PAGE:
- Make sure I was getting 200 g of protein for breakfast. This is because the protein stops you getting hungry mid-morning and when you lose weight, you lose fat and not muscle. We decided on an egg, a yogurt (they come in individual 90 g pots here) and a 100 g pot of fromage blanc (this is a soft, fresh cheese, vaguely like cottage cheese but not salty, with roughly the same nutritional value and consistency as yogurt), 2 pieces of buttered Swedish bread (even though it contains some wheat, but I’d been eating that for breakfast for years and couldn’t bear the thought of giving it up) and a piece of fresh fruit or small glass of fresh orange juice, eaten AFTER the protein.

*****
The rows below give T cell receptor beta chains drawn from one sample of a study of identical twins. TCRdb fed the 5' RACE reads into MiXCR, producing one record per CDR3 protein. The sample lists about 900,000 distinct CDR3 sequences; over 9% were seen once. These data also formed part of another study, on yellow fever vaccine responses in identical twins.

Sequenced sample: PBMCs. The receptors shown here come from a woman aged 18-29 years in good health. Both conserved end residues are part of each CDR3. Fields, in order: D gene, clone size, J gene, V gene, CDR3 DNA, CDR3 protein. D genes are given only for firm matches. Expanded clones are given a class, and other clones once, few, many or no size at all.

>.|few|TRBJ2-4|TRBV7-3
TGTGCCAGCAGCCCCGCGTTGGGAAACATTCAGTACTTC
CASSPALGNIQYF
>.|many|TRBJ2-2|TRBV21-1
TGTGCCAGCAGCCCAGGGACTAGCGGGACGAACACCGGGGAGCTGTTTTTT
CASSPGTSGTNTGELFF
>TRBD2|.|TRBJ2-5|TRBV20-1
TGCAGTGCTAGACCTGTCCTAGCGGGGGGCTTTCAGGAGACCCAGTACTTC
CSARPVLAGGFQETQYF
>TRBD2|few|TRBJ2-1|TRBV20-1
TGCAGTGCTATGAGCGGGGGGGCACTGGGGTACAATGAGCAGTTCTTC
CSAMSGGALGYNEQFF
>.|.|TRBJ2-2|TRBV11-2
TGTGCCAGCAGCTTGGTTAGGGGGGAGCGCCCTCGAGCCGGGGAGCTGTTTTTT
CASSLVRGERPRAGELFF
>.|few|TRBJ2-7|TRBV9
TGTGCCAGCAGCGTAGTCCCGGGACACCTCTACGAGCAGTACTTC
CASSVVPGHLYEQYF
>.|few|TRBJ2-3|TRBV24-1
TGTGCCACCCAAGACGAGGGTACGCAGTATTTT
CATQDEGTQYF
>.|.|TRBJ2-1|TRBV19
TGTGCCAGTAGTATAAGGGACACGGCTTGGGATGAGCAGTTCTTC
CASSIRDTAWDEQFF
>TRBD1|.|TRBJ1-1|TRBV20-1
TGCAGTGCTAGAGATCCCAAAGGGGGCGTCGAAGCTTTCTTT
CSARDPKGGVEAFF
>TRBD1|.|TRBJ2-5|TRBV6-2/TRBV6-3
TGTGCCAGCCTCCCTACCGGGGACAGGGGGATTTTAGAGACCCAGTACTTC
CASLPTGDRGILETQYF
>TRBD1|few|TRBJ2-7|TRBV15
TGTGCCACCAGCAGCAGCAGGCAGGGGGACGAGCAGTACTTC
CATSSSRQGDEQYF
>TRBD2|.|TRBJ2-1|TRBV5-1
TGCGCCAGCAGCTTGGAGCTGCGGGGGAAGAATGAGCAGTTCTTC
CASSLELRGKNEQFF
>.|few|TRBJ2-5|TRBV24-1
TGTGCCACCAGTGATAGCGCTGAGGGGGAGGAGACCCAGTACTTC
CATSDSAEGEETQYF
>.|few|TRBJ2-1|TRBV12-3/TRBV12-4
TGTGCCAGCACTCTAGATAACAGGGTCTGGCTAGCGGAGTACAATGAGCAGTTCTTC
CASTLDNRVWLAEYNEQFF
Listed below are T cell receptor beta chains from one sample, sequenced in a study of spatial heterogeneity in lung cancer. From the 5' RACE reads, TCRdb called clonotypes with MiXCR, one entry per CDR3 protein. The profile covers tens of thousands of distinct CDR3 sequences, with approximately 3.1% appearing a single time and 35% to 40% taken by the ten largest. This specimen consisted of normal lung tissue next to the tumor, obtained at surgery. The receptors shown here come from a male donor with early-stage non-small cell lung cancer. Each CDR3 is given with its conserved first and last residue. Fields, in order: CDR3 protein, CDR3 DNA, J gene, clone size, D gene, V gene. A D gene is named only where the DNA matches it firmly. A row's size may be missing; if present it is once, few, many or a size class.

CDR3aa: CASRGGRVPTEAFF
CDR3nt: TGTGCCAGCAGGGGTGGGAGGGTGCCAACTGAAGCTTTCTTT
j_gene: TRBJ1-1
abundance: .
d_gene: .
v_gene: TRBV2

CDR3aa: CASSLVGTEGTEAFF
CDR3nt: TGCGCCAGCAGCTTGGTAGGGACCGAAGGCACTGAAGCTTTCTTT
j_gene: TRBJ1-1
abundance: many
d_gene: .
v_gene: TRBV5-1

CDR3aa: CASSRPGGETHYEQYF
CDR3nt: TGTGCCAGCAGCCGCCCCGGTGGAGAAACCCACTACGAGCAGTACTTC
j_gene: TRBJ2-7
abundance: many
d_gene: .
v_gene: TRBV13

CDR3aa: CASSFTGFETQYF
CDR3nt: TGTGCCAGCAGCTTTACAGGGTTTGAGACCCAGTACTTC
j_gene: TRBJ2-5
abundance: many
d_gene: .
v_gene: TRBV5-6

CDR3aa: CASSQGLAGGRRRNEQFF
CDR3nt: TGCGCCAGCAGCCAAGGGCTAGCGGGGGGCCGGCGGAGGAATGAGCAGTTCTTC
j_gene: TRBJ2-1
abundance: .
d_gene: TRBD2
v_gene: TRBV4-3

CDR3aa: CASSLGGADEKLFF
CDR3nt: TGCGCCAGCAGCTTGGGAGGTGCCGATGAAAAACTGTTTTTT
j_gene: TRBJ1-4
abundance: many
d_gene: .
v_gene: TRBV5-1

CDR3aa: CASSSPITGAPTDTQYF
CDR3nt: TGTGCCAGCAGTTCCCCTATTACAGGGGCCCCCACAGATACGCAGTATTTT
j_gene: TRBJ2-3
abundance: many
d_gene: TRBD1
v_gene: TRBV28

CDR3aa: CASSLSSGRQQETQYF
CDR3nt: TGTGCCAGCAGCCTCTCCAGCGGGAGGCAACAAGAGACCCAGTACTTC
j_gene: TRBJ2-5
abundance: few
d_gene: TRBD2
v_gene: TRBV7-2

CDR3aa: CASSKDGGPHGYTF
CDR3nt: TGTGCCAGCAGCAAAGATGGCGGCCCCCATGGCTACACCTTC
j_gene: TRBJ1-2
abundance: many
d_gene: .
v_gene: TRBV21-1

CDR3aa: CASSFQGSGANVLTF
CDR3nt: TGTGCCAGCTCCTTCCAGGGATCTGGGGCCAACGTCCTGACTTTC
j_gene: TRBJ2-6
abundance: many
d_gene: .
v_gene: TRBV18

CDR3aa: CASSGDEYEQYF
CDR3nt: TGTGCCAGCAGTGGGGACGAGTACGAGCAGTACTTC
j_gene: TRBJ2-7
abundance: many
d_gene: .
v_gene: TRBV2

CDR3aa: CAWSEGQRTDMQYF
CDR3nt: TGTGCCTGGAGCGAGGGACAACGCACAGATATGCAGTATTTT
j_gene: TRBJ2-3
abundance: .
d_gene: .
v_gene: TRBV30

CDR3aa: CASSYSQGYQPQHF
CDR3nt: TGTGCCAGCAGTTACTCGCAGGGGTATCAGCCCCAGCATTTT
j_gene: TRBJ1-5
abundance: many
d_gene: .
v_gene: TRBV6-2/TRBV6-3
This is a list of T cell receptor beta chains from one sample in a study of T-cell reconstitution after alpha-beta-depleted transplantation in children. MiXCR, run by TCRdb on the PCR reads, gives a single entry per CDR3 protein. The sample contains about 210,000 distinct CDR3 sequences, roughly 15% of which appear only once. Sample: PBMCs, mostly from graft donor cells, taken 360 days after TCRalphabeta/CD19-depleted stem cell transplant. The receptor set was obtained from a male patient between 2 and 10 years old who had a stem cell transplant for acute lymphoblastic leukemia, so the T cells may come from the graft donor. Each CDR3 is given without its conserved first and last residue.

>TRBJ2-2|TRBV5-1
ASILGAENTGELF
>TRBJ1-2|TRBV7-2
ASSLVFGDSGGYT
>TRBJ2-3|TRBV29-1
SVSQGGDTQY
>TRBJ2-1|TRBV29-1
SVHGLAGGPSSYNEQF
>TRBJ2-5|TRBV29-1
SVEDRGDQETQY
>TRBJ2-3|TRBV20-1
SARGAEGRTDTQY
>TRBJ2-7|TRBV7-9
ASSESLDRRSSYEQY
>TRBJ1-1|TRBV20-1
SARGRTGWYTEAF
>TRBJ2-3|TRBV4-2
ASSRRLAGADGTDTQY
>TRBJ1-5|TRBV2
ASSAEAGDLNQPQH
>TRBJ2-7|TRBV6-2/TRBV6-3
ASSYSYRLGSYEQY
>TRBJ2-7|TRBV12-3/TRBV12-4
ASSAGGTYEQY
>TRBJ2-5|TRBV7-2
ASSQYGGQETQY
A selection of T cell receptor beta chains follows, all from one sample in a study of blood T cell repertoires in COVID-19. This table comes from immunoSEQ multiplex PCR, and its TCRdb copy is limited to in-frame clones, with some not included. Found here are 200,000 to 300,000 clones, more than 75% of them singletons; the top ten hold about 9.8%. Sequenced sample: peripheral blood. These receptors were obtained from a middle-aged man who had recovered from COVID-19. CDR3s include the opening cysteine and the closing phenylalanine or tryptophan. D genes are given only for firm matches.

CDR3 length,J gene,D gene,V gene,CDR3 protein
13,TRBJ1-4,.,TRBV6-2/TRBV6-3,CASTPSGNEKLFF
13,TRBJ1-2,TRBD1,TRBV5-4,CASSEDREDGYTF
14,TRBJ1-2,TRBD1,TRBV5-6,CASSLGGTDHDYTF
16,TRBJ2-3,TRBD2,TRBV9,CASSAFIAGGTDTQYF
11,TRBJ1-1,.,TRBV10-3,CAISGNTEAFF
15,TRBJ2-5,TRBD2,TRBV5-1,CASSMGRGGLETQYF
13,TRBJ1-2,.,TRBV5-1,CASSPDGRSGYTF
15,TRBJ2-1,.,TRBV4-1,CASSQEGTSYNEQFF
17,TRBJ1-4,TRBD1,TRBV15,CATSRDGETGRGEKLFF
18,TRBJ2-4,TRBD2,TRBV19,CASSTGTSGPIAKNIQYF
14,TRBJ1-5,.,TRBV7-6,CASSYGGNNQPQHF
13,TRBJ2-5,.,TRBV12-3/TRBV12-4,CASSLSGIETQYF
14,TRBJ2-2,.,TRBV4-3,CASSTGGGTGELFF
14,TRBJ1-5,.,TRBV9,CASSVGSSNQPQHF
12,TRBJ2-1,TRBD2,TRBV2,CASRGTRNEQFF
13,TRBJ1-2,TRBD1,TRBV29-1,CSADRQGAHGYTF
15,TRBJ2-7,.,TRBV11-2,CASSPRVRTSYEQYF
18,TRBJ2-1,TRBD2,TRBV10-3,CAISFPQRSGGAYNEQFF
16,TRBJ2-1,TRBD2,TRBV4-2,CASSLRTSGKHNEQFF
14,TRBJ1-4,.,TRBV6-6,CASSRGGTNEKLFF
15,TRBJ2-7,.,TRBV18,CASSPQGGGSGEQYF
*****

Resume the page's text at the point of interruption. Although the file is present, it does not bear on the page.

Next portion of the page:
It all seemed very reasonable and manageable. I had told her I wasn’t interested in losing weight quickly, but I did want it to be permanent. I asked about exercise (long-forgotten apart from cycling in the summer) but she said not to worry about it for the moment. She weighed me and took all my measurements. She explained that it’s important to look at body measurements as well and not just weight, because you stay the same weight on the scales but lose centimetres around your body. I made an appointment for two weeks’ time, just before Christmas! It was only when I got home that I realised I hadn’t mentioned the wine. So I decided to cut down to one glass at lunch and two at dinner, except for oysters on Sundays when we usually drank a bottle of sancerre between us.